In recent times some interesting findings have come to light. These were published recently and really bring a lot to the table. 

While a lot of people like LSD and some even believe it has lots of benefits for those who use it, it is still not something we know as much as we might wish we did about. As time passes, we learn more and more, that much will continue to be true for years to come. The findings noted above were posted in NeuroImage under the title ‘LSD alters dynamic integration and segregation in the human brain’ and they really bring forth more questions than most could imagine. 

Basically, these findings suggest that LSD in itself is able to help untether the functional connectivity of our brains in ways that we previously were not as aware about. It alters the way our brain handles several things and helps really break away the lines present when it comes to somethings known as integration and segregation. I know, this sounds a bit out there but stay with me. 

The abstract of this that was posted by Science Direct goes as follows:

Investigating changes in brain function induced by mind-altering substances such as LSD is a powerful method for interrogating and understanding how mind interfaces with brain, by connecting novel psychological phenomena with their neurobiological correlates. LSD is known to increase measures of brain complexity, potentially reflecting a neurobiological correlate of the especially rich phenomenological content of psychedelic-induced experiences. Yet although the subjective stream of consciousness is a constant ebb and flow, no studies to date have investigated how LSD influences the dynamics of functional connectivity in the human brain. Focusing on the two fundamental network properties of integration and segregation, here we combined graph theory and dynamic functional connectivity from resting-state functional MRI to examine time-resolved effects of LSD on brain networks properties and subjective experiences. Our main finding is that the effects of LSD on brain function and subjective experience are non-uniform in time: LSD makes globally segregated sub-states of dynamic functional connectivity more complex, and weakens the relationship between functional and anatomical connectivity. On a regional level, LSD reduces functional connectivity of the anterior medial prefrontal cortex, specifically during states of high segregation. Time-specific effects were correlated with different aspects of subjective experiences; in particular, ego dissolution was predicted by increased small-world organisation during a state of high global integration. These results reveal a more nuanced, temporally-specific picture of altered brain connectivity and complexity under psychedelics than has previously been reported.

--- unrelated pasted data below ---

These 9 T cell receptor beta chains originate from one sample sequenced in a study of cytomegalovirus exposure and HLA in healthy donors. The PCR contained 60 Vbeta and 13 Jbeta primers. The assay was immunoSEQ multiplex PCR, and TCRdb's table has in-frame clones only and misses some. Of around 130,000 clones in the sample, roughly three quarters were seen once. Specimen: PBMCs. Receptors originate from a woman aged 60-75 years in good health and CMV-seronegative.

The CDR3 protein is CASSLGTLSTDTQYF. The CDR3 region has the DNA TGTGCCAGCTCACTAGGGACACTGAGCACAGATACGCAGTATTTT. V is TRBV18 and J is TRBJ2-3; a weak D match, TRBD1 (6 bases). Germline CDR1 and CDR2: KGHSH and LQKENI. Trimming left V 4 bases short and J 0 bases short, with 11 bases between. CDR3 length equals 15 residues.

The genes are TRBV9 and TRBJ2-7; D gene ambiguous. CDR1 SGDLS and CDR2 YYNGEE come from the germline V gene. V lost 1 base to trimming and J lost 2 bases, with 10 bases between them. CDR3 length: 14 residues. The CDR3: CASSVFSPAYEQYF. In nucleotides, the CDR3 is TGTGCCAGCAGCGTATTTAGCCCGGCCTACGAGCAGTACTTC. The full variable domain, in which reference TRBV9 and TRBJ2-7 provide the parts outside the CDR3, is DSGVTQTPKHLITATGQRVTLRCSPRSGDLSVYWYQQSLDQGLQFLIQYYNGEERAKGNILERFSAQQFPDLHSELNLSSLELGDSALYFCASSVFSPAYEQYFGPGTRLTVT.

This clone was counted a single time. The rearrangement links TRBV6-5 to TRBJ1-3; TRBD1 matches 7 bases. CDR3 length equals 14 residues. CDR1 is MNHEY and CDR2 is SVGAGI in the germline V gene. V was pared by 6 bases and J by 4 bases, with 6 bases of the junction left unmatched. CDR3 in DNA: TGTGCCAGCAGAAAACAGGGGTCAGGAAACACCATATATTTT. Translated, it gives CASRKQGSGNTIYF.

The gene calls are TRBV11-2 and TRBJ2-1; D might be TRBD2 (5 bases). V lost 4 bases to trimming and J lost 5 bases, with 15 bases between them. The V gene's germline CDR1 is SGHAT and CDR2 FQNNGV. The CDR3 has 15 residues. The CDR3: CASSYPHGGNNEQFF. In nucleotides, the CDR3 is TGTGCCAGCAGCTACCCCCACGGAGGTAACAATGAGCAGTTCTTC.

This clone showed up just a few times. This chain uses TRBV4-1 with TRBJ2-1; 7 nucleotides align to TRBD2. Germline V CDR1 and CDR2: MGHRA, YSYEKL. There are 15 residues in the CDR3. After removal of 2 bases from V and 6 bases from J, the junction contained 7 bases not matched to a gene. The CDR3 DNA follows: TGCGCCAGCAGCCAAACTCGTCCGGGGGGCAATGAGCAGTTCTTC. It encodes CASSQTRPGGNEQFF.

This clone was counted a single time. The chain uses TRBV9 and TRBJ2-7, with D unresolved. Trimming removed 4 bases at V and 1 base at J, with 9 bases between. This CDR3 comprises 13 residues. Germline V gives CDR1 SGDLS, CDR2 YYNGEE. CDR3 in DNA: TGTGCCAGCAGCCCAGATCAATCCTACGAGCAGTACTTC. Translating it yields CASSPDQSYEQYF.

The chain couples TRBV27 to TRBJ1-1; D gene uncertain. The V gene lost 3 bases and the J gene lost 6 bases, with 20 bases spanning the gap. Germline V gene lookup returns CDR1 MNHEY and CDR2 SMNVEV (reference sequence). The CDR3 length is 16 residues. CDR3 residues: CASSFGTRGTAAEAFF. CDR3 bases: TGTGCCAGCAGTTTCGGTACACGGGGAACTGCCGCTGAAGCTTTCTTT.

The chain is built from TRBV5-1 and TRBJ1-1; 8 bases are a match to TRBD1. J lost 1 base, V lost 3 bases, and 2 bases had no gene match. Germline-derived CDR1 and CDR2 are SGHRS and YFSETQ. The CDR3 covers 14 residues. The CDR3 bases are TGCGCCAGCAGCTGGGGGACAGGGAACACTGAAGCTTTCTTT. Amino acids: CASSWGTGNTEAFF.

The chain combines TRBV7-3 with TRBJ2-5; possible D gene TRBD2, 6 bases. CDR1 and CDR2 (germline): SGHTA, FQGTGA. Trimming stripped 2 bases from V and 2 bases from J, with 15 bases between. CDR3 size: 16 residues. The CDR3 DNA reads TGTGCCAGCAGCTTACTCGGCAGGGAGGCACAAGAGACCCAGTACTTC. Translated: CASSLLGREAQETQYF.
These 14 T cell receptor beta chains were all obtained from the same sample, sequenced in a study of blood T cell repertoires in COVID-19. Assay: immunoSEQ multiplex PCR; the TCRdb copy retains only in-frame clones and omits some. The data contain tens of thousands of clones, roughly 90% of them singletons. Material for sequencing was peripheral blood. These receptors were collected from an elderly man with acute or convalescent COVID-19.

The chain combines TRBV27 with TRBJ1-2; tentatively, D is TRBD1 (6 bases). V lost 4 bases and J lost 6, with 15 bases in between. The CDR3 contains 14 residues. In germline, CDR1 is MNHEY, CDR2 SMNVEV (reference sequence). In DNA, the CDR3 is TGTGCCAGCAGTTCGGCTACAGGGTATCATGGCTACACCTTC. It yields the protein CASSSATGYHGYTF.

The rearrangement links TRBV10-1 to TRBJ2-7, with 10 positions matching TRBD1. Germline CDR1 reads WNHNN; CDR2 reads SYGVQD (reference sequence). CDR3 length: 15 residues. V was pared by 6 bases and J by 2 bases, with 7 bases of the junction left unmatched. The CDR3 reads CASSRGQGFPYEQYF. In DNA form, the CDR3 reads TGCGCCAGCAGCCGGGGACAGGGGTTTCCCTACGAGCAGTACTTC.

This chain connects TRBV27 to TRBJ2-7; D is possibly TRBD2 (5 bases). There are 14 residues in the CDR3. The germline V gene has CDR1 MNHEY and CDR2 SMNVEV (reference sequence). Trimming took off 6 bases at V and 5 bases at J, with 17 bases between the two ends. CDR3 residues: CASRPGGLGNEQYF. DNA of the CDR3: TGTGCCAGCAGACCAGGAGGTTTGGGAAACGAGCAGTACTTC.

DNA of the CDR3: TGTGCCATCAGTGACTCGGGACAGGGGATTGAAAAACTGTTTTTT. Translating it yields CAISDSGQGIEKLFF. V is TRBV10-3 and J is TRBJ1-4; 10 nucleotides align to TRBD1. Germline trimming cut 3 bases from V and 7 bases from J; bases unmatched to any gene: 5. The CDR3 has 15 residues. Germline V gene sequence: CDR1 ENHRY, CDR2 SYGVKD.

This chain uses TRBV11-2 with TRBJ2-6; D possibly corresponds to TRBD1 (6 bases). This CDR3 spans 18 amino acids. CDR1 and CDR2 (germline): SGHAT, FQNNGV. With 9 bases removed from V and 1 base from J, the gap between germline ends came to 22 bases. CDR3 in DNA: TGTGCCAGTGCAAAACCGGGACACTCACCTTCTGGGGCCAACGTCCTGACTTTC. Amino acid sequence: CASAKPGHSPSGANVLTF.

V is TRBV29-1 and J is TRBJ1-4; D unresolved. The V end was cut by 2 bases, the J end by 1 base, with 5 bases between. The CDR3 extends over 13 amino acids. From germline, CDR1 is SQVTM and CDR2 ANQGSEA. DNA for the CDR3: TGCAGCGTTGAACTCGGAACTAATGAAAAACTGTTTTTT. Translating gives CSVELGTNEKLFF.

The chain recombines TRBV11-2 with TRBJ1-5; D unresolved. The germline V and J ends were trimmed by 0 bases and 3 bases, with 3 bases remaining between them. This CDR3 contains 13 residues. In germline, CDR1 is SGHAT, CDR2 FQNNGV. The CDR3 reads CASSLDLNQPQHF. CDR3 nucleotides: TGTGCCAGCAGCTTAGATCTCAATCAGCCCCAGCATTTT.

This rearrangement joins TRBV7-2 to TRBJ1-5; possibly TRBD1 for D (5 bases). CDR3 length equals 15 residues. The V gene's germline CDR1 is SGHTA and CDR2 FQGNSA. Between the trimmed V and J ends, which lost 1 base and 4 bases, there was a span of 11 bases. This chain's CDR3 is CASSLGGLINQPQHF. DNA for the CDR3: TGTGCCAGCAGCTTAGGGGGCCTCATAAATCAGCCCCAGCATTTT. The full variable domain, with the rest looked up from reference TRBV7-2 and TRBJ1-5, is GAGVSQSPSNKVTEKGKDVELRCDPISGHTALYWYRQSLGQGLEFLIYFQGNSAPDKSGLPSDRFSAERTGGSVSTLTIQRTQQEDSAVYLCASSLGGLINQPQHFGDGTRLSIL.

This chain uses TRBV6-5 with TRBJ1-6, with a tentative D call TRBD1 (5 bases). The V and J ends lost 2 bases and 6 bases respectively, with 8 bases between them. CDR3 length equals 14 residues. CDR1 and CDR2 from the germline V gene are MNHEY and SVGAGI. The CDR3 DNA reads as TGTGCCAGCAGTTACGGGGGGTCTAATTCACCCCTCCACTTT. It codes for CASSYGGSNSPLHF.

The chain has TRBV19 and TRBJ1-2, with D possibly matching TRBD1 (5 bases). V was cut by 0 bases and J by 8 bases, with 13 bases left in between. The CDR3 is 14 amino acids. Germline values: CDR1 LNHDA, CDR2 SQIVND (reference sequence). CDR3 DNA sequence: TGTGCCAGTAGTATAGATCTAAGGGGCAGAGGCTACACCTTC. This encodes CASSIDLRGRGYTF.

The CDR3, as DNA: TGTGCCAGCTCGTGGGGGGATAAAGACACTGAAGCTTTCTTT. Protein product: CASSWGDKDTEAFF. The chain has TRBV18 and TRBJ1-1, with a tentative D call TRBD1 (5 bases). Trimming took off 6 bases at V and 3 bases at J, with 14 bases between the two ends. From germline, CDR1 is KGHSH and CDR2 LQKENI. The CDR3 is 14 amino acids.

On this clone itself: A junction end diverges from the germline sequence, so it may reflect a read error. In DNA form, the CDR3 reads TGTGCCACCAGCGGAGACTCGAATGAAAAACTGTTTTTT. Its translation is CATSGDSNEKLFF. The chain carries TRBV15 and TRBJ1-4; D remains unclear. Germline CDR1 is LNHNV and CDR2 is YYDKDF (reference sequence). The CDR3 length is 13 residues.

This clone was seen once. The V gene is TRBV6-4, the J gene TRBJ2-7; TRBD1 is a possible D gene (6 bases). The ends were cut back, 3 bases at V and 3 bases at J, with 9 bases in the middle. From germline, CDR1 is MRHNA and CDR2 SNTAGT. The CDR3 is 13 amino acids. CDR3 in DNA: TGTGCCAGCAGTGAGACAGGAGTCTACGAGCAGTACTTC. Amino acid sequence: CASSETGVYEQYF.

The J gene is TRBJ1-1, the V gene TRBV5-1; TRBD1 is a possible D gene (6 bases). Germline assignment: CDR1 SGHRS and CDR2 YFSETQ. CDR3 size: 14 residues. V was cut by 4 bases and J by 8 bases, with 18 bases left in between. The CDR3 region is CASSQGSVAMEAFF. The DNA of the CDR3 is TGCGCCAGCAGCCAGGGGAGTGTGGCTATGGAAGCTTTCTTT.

The main finding in all of this according to Andrea Luppi is that ‘the effects of LSD on brain function and subjective experience are not uniform in time.’ This is huge when you really think about it. While LSD does alter our state of consciousness we do not know how it affects our brains as a whole. We are only just now really beginning to comprehend this, honestly. This kind of thing is more and more fascinating as you dive into it. 

Gates Cambridge wrote as follows covering information on these findings:

Although the subjective stream of consciousness associated with LSD is not stable, no previous studies have investigated how the compound influences the dynamics of functional connectivity in the human brain.

The researchers focused on the two fundamental brain network properties of integration and segregation, looking at MRI scans of brain network properties affected by LSD and individuals’ subjective experiences.

Their main finding is that the effects of LSD on brain function and subjective experience are not stable in time and that LSD makes globally segregated sub-states of dynamic functional connectivity more complex and weakens the relationship between functional and anatomical connectivity.

They show that LSD has dynamic effects on brain integration , that it frees functional connectivity from the constraint of structural connectivity, that increased small-world character of brain networks predicts ego-dissolution and that LSD increases the complexity of segregated brain states.

They say: “These results reveal a more nuanced, temporally-specific picture of altered brain connectivity and complexity under psychedelics than has previously been reported.”

Andrea [2019], who is doing a PhD in Clinical Neurosciences, states: “The psychedelic compound LSD induces a profoundly altered state of consciousness. Combining pharmacological interventions with non-invasive brain imaging techniques such as functional MRI, can provide insight into normal and abnormal brain function.

“From introspection, we know that the subjective stream of consciousness is a constant ebb and flow – so we explored the dynamic effects of LSD on human brain function, focusing on two key properties: integration and segregation of information in the brain.

What do you think about all of this? I for one am blown away. Who knows what else we may learn in the years to come?

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